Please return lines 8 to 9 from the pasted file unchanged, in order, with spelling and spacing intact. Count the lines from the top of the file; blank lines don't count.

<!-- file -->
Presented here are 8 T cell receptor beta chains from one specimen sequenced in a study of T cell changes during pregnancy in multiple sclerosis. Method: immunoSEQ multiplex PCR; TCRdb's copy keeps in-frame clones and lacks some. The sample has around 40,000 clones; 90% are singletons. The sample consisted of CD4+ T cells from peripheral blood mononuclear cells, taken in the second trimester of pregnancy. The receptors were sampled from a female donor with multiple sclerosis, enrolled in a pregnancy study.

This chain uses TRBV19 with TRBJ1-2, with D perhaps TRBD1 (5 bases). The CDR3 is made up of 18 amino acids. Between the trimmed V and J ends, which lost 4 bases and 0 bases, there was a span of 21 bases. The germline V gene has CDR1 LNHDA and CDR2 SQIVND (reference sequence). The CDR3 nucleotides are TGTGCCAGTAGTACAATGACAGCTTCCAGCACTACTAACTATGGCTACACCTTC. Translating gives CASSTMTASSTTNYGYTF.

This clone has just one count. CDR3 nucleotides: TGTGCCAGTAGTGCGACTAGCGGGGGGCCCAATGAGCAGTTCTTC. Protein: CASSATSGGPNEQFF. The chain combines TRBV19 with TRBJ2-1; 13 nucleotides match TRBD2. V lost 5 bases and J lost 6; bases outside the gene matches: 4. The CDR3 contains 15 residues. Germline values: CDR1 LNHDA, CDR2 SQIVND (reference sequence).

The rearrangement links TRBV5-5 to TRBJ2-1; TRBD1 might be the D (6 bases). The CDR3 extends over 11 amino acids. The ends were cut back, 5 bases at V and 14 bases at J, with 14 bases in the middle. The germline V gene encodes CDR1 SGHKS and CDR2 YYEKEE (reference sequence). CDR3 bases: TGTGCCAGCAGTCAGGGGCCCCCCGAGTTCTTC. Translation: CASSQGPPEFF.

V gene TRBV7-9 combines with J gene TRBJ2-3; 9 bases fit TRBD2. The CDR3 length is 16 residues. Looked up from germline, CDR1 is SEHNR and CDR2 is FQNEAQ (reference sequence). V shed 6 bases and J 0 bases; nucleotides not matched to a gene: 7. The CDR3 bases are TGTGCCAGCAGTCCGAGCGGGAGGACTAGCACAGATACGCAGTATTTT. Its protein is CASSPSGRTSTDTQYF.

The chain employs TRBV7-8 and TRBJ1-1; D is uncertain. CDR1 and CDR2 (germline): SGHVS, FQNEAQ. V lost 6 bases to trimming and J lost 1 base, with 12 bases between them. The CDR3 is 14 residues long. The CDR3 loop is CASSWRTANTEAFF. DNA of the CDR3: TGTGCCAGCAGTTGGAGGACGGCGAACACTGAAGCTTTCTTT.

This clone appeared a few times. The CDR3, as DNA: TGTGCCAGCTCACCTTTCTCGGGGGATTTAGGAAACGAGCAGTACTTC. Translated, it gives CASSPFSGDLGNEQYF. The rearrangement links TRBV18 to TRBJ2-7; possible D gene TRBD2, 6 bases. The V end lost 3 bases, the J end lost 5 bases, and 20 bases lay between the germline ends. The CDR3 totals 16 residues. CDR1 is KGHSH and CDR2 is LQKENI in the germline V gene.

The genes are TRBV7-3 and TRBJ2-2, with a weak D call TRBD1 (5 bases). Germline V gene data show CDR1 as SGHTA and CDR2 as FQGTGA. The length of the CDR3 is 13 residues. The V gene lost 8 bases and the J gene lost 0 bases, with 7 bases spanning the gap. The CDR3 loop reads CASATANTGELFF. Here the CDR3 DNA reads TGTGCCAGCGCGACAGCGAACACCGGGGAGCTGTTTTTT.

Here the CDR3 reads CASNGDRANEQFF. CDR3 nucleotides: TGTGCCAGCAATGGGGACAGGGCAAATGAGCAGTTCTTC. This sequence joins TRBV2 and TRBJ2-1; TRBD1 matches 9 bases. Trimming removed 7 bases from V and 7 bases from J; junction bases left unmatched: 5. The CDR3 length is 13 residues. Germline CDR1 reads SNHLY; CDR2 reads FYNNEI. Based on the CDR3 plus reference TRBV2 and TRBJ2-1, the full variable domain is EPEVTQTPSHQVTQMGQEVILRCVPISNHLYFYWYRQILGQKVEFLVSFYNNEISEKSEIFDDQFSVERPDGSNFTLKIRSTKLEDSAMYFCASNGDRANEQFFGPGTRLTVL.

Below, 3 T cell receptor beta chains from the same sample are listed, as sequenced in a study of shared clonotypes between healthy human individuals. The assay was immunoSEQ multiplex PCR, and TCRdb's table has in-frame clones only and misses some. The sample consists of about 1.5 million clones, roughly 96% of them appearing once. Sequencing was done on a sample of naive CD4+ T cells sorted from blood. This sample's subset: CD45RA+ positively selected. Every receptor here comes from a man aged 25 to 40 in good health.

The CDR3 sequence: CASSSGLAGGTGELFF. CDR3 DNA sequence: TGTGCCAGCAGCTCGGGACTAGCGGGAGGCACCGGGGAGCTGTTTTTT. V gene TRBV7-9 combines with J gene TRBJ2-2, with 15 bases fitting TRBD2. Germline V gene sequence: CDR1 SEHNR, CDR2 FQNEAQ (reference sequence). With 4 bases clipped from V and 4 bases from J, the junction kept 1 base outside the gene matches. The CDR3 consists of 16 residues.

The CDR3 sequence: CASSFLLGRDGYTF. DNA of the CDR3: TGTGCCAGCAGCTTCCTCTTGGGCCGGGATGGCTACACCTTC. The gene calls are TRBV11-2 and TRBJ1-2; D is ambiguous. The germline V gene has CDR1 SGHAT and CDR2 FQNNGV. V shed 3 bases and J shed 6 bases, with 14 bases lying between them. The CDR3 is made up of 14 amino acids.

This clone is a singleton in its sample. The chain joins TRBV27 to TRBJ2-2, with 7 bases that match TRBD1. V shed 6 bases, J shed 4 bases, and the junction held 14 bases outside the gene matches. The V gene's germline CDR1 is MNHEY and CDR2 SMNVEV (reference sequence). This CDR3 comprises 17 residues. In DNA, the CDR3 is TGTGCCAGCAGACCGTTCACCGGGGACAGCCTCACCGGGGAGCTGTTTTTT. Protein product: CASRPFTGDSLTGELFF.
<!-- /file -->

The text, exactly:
The genes are TRBV7-3 and TRBJ2-2, with a weak D call TRBD1 (5 bases). Germline V gene data show CDR1 as SGHTA and CDR2 as FQGTGA. The length of the CDR3 is 13 residues. The V gene lost 8 bases and the J gene lost 0 bases, with 7 bases spanning the gap. The CDR3 loop reads CASATANTGELFF. Here the CDR3 DNA reads TGTGCCAGCGCGACAGCGAACACCGGGGAGCTGTTTTTT.

Here the CDR3 reads CASNGDRANEQFF. CDR3 nucleotides: TGTGCCAGCAATGGGGACAGGGCAAATGAGCAGTTCTTC. This sequence joins TRBV2 and TRBJ2-1; TRBD1 matches 9 bases. Trimming removed 7 bases from V and 7 bases from J; junction bases left unmatched: 5. The CDR3 length is 13 residues. Germline CDR1 reads SNHLY; CDR2 reads FYNNEI. Based on the CDR3 plus reference TRBV2 and TRBJ2-1, the full variable domain is EPEVTQTPSHQVTQMGQEVILRCVPISNHLYFYWYRQILGQKVEFLVSFYNNEISEKSEIFDDQFSVERPDGSNFTLKIRSTKLEDSAMYFCASNGDRANEQFFGPGTRLTVL.